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(a) From The Money Which We Initially Put In The Tank. This

(a) From the money which we initially put in the tank. This is usually in the form of shares, and in the jargon called 'the equity'. (b) We can borrow money on a short-term basis, overdrafts, etc: these are usually on call at the lender's discretion for a period which is less than one year and a day. (c) We can borrow money on a long-term basis - debentures, etc: these are usually against some form of tangible asset and cannot be called in within a period of less than a year and a day.

Balance sheet. So we have this tank of cash. There are two main plumbing circuits linked to the tank. The first is modelled in a company's balance sheet: it has three main outlets for cash from the tank which must be carefully controlled.

(a) An outlet which takes cash and invests in plant, equipment, buildings, etc: those items provide a base from which the organisation operates and are called capital items. They are not bought to be re-sold as part of the company's normal trading activities.

Again, in the jargon, these will remain, owned and used by the company for at least a year and a day. (b) Another outlet through which cash disappears and cannot directly again become available for trading use by the company is payment of interest on loans and shares. If a company fails to use effectively moneys which it has been loaned and so defaults on its promises of returns for the lenders, these soon lose confidence and will want their original loans or investment returned, to be put to use elsewhere, i.e.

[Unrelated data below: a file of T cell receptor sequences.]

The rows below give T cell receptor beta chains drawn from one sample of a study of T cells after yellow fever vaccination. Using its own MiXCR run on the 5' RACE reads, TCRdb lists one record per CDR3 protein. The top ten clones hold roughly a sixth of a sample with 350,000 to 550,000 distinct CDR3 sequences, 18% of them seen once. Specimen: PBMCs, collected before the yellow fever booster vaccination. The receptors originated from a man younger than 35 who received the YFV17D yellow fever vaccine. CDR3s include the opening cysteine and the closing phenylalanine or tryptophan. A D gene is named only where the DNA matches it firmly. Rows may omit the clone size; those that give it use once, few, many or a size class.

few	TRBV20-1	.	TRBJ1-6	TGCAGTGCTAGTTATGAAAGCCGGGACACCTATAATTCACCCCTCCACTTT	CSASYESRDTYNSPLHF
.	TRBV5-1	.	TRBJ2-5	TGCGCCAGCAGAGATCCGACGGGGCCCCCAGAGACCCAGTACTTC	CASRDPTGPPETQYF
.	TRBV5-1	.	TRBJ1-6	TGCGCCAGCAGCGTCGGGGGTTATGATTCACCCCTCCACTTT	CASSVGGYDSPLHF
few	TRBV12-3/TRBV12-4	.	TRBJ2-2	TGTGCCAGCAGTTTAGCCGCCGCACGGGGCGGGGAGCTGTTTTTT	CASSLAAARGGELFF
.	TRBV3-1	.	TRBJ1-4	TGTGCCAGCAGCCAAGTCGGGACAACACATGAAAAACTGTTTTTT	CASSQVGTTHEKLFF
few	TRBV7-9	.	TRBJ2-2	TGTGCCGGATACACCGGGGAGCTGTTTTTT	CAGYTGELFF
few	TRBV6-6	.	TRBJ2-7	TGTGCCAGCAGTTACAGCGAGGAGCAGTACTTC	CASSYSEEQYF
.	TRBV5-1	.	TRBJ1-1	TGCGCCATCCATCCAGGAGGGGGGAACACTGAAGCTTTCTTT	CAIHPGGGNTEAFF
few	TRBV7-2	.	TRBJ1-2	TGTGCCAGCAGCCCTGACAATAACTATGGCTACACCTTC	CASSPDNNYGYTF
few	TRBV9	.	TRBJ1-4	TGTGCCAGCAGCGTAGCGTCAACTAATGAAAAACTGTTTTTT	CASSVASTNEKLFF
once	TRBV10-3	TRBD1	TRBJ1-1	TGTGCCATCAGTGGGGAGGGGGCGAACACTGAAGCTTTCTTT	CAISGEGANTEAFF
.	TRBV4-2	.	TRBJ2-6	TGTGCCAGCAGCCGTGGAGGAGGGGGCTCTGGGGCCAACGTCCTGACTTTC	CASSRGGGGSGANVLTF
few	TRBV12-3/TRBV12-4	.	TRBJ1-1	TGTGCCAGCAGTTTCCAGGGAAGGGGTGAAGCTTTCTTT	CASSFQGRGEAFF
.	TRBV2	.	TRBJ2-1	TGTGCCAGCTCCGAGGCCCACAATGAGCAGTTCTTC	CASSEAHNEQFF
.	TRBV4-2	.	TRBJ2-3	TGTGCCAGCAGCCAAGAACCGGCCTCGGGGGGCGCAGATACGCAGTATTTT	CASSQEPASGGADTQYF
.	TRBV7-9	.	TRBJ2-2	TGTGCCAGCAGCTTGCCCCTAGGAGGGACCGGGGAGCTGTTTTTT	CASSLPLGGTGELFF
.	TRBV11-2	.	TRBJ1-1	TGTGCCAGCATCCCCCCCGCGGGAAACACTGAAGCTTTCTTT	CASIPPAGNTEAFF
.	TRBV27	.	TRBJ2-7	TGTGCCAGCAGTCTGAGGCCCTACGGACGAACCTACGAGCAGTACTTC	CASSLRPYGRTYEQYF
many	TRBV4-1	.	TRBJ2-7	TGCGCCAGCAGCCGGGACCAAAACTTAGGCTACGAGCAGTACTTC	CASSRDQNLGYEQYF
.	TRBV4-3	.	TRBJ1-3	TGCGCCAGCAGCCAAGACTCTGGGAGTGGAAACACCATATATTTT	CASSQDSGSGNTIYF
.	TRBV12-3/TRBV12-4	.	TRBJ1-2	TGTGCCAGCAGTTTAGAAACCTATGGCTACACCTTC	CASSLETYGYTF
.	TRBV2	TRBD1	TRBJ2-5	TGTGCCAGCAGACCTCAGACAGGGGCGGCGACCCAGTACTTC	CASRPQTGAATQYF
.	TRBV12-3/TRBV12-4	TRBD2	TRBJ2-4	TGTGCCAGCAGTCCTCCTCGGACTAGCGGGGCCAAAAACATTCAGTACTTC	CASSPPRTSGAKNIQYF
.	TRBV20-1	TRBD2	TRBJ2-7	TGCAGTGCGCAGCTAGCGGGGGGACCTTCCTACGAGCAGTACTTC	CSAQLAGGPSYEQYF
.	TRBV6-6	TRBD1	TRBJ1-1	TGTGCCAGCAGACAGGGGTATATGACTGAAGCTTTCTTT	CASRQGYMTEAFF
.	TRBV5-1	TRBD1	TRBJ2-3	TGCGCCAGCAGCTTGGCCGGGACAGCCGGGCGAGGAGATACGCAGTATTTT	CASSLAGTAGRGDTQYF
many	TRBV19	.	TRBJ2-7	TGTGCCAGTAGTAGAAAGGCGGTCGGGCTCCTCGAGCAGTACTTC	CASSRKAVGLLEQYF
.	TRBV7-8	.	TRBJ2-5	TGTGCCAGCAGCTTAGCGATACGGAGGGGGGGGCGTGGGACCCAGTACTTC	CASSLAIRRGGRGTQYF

with those who will manage their affairs better. (c) The third outlet through which cash will disappear can rouse strong emotions - the taxes which governments levy on companies' fictionally assessed 'profits'. (Personally, because tax has become such an emotive word, I prefer to speak of the licence fee which society charges an individual, or company, to be involved in and carry on the business of his choice. In my opinion, society has every right to levy such a licence fee; nevertheless I feel that perhaps the fee is too high. Don't we all) Those three outlets are shown in the balance sheet as historical information about money received and how much and on what fixed (capital) assets some of this has been spent.

(Strictly speaking, by law, this is all a vendor of a business is required to disclose to a buyer. We will come back to this shortly.) The Trading Cycle. Now let us look at the second plumbing circuit and how cash flows through this.

materials Purchased. raw Materials Storage. labour Costs. packaging Costs. finished Goods Warehousing.

? Materials purchased. ? Raw materials storage. ? Labour costs. ? Packaging costs. ? Finished goods warehousing.

? Promotion costs. ? Selling costs.

? Delivery/distribu

You Can Now Understand Why Accountants Use Grandiose Words Such As 'convention',

You can now understand why accountants use grandiose words such as 'convention', 'established practice', etc, to disguise the value judgments they

On The First Of The Month You Make All Your Sales. On

On the first of the month you make all your sales. On the first of the month you pay all your costs. One minor, but quite normal, business practice is that you will have to allow your